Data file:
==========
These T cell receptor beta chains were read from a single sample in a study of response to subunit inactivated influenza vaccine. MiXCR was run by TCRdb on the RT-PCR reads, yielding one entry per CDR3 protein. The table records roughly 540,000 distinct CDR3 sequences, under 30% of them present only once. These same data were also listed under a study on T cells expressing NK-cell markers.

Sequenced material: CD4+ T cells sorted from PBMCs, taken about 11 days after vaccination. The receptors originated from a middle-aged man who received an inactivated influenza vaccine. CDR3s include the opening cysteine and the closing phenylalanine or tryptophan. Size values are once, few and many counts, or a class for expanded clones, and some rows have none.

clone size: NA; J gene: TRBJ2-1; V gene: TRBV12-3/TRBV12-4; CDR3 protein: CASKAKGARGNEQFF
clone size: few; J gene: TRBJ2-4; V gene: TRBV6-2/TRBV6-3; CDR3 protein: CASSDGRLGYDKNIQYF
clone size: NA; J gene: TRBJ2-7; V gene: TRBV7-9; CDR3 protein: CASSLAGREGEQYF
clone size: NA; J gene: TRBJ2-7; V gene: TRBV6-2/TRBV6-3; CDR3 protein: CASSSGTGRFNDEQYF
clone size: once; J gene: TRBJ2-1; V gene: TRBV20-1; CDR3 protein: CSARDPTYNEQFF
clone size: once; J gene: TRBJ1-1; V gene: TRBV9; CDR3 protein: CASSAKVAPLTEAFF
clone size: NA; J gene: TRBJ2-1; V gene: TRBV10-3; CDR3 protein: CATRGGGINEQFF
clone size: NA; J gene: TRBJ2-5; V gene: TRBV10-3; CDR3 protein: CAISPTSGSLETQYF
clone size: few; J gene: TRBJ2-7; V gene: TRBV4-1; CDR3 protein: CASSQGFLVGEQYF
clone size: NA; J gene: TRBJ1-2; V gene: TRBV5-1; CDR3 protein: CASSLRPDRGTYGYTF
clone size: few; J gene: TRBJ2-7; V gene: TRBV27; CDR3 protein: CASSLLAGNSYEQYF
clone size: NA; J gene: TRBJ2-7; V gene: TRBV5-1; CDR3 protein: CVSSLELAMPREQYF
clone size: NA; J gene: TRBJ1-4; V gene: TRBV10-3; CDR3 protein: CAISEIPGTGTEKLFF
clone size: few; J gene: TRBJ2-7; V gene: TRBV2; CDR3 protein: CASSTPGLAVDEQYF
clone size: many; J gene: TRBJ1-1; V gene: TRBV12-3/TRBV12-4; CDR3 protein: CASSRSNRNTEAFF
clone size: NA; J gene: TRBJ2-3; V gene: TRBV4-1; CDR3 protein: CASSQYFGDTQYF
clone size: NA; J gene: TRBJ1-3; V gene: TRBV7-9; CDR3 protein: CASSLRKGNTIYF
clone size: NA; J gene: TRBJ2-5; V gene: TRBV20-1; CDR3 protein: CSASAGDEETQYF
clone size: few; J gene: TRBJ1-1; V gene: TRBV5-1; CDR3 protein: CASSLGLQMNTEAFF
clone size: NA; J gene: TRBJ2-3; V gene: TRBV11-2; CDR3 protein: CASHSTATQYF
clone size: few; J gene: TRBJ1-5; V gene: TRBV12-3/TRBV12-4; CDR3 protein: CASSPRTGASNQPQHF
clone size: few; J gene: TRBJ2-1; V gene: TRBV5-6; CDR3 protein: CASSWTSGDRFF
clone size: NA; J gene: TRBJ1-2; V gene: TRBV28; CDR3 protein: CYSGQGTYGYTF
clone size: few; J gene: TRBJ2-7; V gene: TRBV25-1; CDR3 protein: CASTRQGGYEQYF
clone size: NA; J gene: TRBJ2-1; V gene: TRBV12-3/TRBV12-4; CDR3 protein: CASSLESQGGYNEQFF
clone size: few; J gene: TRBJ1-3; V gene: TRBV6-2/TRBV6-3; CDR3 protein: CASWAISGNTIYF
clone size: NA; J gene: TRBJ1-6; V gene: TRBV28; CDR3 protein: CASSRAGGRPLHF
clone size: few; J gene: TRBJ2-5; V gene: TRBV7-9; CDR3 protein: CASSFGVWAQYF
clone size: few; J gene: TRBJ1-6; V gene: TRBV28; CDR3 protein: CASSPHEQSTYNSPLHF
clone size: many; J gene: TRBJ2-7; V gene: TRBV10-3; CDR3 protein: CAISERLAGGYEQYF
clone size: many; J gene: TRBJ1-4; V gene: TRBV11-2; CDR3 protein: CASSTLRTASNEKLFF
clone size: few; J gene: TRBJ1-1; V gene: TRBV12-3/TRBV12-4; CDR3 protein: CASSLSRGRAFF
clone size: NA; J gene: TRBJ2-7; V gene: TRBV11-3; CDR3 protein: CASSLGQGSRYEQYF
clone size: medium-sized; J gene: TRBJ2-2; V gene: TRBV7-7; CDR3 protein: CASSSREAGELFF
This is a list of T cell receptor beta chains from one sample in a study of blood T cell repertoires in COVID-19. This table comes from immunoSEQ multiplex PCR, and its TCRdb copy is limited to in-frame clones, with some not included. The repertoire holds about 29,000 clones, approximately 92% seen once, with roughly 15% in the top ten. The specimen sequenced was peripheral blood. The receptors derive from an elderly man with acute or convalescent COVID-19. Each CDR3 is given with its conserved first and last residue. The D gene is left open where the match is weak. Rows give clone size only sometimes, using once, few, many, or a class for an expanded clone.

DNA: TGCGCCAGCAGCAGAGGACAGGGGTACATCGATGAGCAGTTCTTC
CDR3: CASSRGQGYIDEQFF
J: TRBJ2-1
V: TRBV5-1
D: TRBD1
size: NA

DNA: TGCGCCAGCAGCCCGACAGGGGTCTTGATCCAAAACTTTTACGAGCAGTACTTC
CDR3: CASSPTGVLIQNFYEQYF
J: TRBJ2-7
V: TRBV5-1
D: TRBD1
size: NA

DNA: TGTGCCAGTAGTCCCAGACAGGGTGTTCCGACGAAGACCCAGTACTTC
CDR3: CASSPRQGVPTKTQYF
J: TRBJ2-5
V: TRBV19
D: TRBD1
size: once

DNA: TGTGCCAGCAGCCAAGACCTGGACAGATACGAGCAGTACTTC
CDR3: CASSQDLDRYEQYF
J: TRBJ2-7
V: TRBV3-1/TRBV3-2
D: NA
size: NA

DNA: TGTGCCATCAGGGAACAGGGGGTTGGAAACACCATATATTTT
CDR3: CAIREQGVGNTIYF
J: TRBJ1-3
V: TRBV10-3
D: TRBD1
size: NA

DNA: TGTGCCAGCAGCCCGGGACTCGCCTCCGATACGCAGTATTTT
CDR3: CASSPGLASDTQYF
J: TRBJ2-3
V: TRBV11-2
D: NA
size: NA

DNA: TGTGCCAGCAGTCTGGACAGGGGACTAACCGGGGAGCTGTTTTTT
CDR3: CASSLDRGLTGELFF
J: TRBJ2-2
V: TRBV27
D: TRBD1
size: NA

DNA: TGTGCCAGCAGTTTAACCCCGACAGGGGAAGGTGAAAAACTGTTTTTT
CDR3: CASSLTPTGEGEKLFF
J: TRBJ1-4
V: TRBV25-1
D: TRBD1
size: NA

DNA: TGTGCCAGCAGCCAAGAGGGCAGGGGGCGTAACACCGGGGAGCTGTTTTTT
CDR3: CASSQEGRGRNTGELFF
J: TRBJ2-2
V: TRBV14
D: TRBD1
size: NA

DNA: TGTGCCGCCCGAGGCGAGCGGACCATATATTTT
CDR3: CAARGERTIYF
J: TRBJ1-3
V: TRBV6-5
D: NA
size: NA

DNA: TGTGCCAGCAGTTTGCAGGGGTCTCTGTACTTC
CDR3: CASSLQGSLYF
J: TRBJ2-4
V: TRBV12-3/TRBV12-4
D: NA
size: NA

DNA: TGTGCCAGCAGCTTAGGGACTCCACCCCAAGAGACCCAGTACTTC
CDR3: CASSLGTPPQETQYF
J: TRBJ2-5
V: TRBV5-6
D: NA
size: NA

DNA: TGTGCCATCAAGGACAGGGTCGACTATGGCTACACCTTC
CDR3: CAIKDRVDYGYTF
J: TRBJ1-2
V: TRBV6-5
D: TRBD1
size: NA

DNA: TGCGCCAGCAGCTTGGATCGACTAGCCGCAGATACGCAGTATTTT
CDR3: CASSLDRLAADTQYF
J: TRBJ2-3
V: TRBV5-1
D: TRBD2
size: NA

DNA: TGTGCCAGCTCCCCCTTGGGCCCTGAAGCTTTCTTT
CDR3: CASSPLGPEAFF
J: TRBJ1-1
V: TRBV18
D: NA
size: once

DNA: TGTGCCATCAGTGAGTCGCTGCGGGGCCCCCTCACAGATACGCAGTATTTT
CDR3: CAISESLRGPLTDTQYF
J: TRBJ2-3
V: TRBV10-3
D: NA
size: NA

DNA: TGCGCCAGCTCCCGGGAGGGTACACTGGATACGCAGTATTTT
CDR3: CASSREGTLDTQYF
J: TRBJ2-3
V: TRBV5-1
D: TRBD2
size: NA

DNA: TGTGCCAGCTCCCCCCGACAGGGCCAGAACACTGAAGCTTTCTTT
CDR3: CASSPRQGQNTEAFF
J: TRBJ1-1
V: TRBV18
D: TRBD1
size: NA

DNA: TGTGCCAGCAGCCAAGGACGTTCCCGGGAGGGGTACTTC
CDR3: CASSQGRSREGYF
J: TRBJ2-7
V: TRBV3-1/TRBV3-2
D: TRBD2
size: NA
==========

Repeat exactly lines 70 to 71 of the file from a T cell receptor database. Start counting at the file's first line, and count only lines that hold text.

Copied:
J: TRBJ2-3
V: TRBV11-2